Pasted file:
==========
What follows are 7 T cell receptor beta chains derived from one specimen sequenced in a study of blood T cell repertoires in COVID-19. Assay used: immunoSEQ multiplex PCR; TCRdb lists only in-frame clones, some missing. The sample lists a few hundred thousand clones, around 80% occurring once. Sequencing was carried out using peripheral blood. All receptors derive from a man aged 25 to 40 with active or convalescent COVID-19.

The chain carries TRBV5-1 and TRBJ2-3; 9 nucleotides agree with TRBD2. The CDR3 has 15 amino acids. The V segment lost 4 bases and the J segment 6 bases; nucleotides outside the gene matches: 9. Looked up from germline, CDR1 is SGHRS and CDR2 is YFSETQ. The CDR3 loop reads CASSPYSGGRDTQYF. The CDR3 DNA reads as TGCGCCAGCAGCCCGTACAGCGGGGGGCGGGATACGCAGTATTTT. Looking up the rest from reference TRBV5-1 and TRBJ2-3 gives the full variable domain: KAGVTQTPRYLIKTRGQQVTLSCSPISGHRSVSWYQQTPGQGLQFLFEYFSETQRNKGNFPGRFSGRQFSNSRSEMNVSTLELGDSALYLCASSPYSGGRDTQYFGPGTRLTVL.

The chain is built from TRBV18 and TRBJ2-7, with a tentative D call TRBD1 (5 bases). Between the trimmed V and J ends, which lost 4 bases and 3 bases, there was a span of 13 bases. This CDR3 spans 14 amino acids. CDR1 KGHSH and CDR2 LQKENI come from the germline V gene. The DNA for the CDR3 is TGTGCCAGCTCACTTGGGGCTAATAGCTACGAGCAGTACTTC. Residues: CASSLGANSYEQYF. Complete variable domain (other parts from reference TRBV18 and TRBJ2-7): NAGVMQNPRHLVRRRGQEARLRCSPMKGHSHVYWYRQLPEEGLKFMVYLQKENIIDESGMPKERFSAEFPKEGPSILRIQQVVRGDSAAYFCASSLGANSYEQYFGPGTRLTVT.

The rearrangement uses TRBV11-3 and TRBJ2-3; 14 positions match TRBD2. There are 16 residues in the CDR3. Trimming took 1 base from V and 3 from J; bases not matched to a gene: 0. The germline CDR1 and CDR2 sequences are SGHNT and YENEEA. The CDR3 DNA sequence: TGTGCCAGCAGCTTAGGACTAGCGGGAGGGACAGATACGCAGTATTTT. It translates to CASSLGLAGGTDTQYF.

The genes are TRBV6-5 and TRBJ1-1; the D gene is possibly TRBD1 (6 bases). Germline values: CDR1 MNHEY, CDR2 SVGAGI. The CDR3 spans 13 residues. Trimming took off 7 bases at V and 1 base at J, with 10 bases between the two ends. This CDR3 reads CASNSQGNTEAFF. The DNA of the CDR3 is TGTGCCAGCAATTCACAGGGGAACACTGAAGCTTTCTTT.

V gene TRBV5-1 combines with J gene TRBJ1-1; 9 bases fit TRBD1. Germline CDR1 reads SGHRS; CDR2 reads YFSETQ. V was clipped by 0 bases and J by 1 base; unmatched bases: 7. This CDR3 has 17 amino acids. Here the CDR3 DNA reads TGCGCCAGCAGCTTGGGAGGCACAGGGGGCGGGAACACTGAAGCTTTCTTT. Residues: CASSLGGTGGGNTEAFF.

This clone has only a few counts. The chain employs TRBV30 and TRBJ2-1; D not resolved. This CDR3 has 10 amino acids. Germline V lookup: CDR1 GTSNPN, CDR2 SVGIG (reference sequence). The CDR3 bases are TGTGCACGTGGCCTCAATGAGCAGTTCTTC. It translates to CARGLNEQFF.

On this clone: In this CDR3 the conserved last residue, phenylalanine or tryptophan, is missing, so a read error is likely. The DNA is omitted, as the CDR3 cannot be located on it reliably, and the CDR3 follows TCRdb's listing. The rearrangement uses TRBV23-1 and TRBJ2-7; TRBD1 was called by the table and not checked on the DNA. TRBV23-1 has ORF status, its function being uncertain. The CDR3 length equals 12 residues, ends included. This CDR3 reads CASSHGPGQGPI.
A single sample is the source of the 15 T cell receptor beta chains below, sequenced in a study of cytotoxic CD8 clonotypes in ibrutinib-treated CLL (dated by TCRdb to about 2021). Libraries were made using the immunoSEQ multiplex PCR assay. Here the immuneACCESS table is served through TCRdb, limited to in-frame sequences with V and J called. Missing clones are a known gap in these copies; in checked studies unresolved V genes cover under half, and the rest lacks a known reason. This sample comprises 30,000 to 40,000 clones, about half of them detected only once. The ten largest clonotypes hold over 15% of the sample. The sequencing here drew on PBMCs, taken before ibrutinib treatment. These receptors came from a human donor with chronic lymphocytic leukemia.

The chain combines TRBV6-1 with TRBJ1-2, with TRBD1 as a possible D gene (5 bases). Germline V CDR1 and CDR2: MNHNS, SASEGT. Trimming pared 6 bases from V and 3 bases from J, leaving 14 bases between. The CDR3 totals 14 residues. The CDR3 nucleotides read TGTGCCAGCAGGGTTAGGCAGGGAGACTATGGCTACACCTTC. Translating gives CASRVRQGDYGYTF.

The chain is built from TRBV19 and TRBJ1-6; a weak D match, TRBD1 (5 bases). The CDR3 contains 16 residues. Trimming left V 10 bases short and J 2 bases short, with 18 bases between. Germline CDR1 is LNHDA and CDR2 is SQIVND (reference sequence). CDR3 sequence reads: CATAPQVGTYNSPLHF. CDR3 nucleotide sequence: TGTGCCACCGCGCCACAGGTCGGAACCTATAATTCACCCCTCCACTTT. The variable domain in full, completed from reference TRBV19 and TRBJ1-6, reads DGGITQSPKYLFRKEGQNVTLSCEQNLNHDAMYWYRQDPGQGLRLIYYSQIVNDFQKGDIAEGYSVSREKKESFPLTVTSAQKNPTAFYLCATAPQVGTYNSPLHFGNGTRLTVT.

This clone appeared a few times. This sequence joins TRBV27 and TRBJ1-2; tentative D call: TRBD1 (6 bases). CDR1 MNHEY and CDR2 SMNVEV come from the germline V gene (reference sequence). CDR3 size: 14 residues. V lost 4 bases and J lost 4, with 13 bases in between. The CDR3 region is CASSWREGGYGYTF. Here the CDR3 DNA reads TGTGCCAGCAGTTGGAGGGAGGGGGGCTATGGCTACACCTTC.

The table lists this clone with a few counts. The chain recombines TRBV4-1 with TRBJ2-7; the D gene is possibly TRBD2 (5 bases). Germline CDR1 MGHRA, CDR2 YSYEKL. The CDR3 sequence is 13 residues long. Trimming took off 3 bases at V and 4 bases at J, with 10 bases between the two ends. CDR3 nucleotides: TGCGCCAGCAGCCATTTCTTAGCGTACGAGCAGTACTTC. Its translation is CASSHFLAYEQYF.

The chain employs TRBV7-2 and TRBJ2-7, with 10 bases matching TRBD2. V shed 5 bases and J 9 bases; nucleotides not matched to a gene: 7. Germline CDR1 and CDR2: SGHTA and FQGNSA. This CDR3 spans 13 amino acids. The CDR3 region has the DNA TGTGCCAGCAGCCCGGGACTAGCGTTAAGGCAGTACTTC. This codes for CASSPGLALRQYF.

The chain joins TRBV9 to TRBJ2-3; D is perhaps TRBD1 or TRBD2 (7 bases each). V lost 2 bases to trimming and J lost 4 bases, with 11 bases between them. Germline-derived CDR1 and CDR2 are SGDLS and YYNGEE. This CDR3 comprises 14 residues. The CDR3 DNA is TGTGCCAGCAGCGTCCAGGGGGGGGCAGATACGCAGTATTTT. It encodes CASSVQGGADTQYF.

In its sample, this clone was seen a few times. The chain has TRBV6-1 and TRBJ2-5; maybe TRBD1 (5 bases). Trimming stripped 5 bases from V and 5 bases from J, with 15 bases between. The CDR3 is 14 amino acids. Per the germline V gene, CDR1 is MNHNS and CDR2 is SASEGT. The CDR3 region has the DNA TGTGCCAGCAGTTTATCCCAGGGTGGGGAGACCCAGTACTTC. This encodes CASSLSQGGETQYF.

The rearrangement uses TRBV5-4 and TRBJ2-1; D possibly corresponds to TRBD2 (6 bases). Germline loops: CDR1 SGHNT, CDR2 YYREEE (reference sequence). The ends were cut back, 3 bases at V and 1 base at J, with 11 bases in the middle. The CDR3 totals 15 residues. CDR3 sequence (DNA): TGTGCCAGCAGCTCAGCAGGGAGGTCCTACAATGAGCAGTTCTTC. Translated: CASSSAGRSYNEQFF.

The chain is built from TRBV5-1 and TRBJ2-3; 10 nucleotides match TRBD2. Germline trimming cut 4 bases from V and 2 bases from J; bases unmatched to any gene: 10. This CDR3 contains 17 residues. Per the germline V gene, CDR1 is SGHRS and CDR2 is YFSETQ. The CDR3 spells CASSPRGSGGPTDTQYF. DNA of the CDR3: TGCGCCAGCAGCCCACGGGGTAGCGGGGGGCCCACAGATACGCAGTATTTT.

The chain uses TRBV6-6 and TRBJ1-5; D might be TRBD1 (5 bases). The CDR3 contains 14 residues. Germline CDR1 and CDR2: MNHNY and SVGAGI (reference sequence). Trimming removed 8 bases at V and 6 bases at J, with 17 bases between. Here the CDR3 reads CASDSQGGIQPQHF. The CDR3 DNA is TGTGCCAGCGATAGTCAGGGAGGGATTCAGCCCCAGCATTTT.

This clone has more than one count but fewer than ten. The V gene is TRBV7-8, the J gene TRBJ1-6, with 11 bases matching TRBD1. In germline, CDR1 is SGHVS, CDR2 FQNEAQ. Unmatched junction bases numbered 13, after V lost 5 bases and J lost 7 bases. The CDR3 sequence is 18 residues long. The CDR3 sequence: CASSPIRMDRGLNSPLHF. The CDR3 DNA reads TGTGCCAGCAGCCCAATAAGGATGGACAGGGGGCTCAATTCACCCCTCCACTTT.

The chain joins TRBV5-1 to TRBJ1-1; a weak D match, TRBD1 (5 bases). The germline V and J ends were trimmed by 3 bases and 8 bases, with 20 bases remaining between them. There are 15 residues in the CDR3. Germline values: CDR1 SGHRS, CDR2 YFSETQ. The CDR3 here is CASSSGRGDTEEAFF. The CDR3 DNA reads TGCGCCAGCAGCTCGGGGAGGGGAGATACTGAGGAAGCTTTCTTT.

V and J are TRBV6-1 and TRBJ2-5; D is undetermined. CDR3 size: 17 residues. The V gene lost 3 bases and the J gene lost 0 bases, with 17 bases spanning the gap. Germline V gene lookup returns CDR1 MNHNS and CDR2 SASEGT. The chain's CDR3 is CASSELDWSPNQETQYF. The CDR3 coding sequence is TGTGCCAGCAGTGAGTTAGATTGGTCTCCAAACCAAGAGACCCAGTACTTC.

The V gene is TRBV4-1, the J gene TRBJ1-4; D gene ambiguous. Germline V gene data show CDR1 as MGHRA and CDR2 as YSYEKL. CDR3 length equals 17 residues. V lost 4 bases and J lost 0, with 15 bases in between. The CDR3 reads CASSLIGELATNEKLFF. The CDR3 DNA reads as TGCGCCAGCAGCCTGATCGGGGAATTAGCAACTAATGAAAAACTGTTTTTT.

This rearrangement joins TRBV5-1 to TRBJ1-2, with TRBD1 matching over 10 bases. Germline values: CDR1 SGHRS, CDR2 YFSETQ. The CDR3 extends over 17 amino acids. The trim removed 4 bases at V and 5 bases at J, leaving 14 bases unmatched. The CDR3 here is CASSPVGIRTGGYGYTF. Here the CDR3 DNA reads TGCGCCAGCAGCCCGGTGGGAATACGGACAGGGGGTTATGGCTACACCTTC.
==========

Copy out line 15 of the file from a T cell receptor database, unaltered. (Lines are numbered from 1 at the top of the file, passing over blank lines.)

The chain joins TRBV9 to TRBJ2-3; D is perhaps TRBD1 or TRBD2 (7 bases each). V lost 2 bases to trimming and J lost 4 bases, with 11 bases between them. Germline-derived CDR1 and CDR2 are SGDLS and YYNGEE. This CDR3 comprises 14 residues. The CDR3 DNA is TGTGCCAGCAGCGTCCAGGGGGGGGCAGATACGCAGTATTTT. It encodes CASSVQGGADTQYF.